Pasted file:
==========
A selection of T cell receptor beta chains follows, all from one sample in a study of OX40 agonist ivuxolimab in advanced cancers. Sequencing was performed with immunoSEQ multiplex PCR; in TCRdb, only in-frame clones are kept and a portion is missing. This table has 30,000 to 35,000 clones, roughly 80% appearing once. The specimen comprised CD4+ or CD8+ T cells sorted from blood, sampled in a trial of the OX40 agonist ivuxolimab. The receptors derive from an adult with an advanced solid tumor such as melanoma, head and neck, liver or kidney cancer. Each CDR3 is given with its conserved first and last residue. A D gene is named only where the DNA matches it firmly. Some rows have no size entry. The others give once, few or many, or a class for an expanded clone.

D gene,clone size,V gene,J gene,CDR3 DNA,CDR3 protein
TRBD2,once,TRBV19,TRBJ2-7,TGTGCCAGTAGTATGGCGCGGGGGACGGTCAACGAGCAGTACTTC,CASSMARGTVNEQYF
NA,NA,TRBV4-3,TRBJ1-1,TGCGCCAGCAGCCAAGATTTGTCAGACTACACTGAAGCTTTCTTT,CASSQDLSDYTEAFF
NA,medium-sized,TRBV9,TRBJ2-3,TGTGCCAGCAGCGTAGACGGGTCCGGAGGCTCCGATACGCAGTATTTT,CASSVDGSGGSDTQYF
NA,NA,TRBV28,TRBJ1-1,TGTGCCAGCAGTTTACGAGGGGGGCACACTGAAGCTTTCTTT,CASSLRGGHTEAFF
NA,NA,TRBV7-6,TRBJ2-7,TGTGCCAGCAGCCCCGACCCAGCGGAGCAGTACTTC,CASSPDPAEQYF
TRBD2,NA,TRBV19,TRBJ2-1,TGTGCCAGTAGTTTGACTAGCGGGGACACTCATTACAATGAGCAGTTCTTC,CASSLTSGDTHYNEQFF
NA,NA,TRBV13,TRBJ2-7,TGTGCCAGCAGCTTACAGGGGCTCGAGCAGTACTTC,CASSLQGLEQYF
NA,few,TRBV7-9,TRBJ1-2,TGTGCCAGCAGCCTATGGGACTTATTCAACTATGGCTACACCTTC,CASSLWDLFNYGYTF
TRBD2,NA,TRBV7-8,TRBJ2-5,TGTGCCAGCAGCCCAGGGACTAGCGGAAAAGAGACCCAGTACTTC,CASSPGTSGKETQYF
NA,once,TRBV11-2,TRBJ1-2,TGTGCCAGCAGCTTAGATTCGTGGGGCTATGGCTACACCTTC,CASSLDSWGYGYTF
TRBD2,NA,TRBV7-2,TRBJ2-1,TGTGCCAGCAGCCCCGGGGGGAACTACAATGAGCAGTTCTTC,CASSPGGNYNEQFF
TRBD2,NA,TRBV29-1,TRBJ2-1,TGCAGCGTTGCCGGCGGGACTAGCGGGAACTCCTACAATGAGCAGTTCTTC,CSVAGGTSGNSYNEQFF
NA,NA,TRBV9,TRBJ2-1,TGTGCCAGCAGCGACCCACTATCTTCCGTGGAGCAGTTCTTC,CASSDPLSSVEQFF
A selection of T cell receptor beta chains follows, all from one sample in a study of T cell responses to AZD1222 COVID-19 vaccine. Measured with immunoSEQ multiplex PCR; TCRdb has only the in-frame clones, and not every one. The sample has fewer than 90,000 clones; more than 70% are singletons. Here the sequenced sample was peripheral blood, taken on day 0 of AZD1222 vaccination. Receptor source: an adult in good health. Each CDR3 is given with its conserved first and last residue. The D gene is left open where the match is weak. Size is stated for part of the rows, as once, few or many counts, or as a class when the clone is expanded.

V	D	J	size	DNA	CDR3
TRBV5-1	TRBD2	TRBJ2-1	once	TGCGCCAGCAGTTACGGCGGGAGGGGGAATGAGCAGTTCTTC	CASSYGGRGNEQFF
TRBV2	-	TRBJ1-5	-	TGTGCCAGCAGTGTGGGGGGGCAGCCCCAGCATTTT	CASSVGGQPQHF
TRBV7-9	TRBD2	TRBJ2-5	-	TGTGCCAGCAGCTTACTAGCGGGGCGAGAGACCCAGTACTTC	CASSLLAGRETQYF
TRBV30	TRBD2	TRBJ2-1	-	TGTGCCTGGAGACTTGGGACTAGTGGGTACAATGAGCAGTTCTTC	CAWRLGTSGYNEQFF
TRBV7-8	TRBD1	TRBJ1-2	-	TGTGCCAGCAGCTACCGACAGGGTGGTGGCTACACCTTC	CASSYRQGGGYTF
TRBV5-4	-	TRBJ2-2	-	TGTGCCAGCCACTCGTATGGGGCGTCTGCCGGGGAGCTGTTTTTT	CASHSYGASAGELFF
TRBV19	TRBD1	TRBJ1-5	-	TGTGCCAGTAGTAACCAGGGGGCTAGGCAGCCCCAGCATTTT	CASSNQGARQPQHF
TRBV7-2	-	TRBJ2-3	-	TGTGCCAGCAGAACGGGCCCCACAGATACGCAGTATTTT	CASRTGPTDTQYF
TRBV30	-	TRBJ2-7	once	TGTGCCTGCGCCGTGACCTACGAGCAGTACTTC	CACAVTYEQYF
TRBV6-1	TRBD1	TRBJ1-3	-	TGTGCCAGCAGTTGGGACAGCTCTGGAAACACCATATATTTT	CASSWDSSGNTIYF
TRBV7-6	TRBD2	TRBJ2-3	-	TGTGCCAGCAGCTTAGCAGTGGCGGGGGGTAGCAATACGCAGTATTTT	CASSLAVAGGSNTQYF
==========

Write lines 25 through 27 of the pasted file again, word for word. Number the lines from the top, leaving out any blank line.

TRBV7-2	-	TRBJ2-3	-	TGTGCCAGCAGAACGGGCCCCACAGATACGCAGTATTTT	CASRTGPTDTQYF
TRBV30	-	TRBJ2-7	once	TGTGCCTGCGCCGTGACCTACGAGCAGTACTTC	CACAVTYEQYF
TRBV6-1	TRBD1	TRBJ1-3	-	TGTGCCAGCAGTTGGGACAGCTCTGGAAACACCATATATTTT	CASSWDSSGNTIYF